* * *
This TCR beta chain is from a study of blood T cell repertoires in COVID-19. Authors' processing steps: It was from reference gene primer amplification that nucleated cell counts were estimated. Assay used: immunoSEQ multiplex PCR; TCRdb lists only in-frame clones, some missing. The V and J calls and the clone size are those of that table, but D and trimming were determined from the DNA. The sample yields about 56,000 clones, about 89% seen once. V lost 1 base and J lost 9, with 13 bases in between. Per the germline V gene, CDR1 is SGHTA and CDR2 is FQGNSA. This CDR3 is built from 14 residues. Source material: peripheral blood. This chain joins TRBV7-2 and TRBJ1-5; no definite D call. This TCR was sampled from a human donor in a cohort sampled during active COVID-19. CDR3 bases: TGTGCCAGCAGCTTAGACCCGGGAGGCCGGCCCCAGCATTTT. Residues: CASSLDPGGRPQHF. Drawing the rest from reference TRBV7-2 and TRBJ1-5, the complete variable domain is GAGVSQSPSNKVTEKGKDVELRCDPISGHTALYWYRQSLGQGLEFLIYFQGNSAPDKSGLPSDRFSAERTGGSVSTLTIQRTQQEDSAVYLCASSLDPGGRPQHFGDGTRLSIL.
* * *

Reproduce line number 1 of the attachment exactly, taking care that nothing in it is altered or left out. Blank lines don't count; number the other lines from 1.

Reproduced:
This TCR beta chain is from a study of blood T cell repertoires in COVID-19. Authors' processing steps: It was from reference gene primer amplification that nucleated cell counts were estimated. Assay used: immunoSEQ multiplex PCR; TCRdb lists only in-frame clones, some missing. The V and J calls and the clone size are those of that table, but D and trimming were determined from the DNA. The sample yields about 56,000 clones, about 89% seen once. V lost 1 base and J lost 9, with 13 bases in between. Per the germline V gene, CDR1 is SGHTA and CDR2 is FQGNSA. This CDR3 is built from 14 residues. Source material: peripheral blood. This chain joins TRBV7-2 and TRBJ1-5; no definite D call. This TCR was sampled from a human donor in a cohort sampled during active COVID-19. CDR3 bases: TGTGCCAGCAGCTTAGACCCGGGAGGCCGGCCCCAGCATTTT. Residues: CASSLDPGGRPQHF. Drawing the rest from reference TRBV7-2 and TRBJ1-5, the complete variable domain is GAGVSQSPSNKVTEKGKDVELRCDPISGHTALYWYRQSLGQGLEFLIYFQGNSAPDKSGLPSDRFSAERTGGSVSTLTIQRTQQEDSAVYLCASSLDPGGRPQHFGDGTRLSIL.